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What are the SOLID principles in Java?

Educative Answers Team

SOLID principles are object-oriented design concepts relevant to software development. SOLID is an acronym for five other class-design principles: Single Responsibility Principle, Open-Closed Principle, Liskov Substitution Principle, Interface Segregation Principle, and Dependency Inversion Principle.

Principle Description
Single Responsibility Principle Each class should be responsible for a single part or functionality of the system.
Open-Closed Principle Software components should be open for extension, but not for modification.
Liskov Substitution Principle Objects of a superclass should be replaceable with objects of its subclasses without breaking the system.
Interface Segregation Principle No client should be forced to depend on methods that it does not use.
Dependency Inversion Principle High-level modules should not depend on low-level modules, both should depend on abstractions.

SOLID is a structured design approach that ensures your software is modular and easy to maintain, understand, debug, and refactor. Following SOLID also helps save time and effort in both development and maintenance. SOLID prevents your code from becoming rigid and fragile, which helps you build long-lasting software.

Examples

1. Single responsibility principle

Every class in Java should have a single job to do. To be precise, there should only be one reason to change a class. Here’s an example of a Java class that does not follow the single responsibility principle (SRP):

public class Vehicle {
    public void printDetails() {}
    public double calculateValue() {}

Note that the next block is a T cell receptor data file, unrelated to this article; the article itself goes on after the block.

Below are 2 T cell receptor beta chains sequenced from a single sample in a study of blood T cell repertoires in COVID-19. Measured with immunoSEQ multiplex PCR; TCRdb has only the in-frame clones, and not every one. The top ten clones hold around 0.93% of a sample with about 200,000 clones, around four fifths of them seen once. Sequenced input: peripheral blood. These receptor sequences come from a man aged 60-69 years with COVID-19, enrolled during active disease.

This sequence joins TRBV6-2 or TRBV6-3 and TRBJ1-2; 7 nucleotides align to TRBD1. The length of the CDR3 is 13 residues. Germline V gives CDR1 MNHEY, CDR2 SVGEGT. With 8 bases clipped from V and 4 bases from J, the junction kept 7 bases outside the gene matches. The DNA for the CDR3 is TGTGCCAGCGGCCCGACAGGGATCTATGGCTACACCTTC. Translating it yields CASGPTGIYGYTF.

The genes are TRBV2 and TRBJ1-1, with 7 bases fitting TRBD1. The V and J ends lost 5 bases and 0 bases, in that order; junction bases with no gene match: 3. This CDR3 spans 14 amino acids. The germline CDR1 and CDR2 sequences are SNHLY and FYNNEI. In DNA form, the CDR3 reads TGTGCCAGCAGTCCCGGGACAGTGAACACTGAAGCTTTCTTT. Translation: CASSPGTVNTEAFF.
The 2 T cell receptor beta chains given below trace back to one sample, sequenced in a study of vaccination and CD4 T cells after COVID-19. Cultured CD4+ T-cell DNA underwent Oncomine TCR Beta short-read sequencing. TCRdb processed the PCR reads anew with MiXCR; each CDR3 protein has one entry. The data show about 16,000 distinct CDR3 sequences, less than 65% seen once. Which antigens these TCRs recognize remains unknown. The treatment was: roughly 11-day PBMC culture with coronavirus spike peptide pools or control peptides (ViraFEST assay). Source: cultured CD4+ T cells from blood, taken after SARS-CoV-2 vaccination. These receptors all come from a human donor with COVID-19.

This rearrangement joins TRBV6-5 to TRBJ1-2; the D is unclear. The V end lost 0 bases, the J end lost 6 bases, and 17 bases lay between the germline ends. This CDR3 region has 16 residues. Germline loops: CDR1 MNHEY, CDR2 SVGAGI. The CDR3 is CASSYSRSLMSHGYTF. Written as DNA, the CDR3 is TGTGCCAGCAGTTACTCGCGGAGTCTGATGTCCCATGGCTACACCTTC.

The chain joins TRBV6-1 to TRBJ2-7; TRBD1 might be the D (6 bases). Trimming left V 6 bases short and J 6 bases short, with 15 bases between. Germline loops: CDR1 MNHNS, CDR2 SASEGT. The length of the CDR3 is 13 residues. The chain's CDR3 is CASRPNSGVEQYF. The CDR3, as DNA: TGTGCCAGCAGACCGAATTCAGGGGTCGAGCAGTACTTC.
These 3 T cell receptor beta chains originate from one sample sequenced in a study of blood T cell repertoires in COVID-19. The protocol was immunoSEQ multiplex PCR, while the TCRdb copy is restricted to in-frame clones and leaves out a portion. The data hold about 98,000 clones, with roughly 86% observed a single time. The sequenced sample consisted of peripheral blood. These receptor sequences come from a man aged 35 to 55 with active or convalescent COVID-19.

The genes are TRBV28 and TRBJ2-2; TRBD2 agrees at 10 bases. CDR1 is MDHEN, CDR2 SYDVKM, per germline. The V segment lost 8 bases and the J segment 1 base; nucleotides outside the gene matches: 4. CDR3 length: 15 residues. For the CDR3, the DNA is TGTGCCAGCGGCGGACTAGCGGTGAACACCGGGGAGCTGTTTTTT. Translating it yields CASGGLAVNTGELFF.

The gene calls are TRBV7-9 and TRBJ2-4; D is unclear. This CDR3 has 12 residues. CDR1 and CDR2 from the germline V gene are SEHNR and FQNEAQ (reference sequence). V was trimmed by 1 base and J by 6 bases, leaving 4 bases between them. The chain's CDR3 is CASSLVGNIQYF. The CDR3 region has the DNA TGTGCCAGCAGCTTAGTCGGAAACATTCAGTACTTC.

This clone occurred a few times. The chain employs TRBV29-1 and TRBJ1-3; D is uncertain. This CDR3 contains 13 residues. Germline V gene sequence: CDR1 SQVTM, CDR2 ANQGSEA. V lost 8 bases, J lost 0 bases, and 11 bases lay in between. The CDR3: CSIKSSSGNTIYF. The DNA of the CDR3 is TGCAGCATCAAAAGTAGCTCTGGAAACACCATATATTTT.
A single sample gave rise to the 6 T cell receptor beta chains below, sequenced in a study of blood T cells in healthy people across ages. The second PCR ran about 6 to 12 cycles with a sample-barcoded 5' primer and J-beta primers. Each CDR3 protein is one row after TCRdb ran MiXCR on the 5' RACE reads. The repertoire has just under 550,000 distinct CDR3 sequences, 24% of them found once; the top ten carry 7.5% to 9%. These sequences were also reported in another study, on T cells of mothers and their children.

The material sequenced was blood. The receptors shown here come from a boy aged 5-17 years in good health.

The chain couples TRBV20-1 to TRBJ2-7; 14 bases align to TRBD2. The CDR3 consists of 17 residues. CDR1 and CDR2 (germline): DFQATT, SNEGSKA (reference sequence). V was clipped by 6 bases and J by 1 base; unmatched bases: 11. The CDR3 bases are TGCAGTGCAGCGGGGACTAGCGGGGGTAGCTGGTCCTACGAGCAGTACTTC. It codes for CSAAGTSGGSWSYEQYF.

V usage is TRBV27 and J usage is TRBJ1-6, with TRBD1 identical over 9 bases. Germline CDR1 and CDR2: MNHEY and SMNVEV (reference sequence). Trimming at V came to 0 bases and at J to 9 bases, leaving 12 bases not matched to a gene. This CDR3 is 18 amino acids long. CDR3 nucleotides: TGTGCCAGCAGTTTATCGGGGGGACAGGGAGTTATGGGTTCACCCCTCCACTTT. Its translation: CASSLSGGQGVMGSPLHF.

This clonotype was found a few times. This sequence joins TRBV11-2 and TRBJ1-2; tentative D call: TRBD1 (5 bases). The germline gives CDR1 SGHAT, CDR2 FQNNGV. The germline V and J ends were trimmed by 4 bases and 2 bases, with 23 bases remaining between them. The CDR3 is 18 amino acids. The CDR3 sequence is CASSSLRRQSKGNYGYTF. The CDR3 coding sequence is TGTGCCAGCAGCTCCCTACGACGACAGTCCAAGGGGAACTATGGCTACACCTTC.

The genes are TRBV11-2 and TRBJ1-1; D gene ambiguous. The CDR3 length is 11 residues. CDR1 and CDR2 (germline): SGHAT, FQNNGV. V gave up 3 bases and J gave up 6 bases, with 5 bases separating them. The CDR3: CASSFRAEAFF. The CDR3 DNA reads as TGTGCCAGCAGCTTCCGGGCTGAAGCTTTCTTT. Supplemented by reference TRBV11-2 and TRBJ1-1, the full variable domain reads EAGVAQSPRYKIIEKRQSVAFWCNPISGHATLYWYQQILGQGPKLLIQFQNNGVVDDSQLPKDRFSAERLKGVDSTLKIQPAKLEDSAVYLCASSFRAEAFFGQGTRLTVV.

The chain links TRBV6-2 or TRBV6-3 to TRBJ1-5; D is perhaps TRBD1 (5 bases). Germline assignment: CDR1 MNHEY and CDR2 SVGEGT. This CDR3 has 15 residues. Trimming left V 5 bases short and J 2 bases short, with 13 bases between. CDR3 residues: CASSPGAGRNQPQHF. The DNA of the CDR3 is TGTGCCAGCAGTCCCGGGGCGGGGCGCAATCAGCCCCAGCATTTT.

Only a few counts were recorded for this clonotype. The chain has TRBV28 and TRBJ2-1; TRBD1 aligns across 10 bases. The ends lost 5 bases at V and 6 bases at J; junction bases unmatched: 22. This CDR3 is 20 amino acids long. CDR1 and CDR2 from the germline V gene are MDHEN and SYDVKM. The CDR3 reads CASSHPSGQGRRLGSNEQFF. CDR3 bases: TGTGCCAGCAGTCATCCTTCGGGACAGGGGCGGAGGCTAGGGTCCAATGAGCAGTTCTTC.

public void addVehicleToDB() {}
}

The Vehicle class has three separate responsibilities: reporting, calculation, and database. By applying SRP, we can separate the above class into three classes with separate responsibilities.

2. Open-closed principle

Software entities (e.g., classes, modules, functions) should be open for an extension, but closed for modification.

Consider the below method of the class VehicleCalculations:

public class VehicleCalculations {
    public double calculateValue(Vehicle v) {
        if (v instanceof Car) {
            return v.getValue() * 0.8;
        if (v instanceof Bike) {
            return v.getValue() * 0.5;

    }
}

Suppose we now want to add another subclass called Truck. We would have to modify the above class by adding another if statement, which goes against the Open-Closed Principle.
A better approach would be for the subclasses Car and Truck to override the calculateValue method:

public class Vehicle {
    public double calculateValue() {...}
}
public class Car extends Vehicle {
    public double calculateValue() {
        return this.getValue() * 0.8;
}
public class Truck extends Vehicle{
    public double calculateValue() {
        return this.getValue() * 0.9;
}

Adding another Vehicle type is as simple as making another subclass and extending from the Vehicle class.

3. Liskov substitution principle

The Liskov Substitution Principle (LSP) applies to inheritance hierarchies such that derived classes must be completely substitutable for their base classes.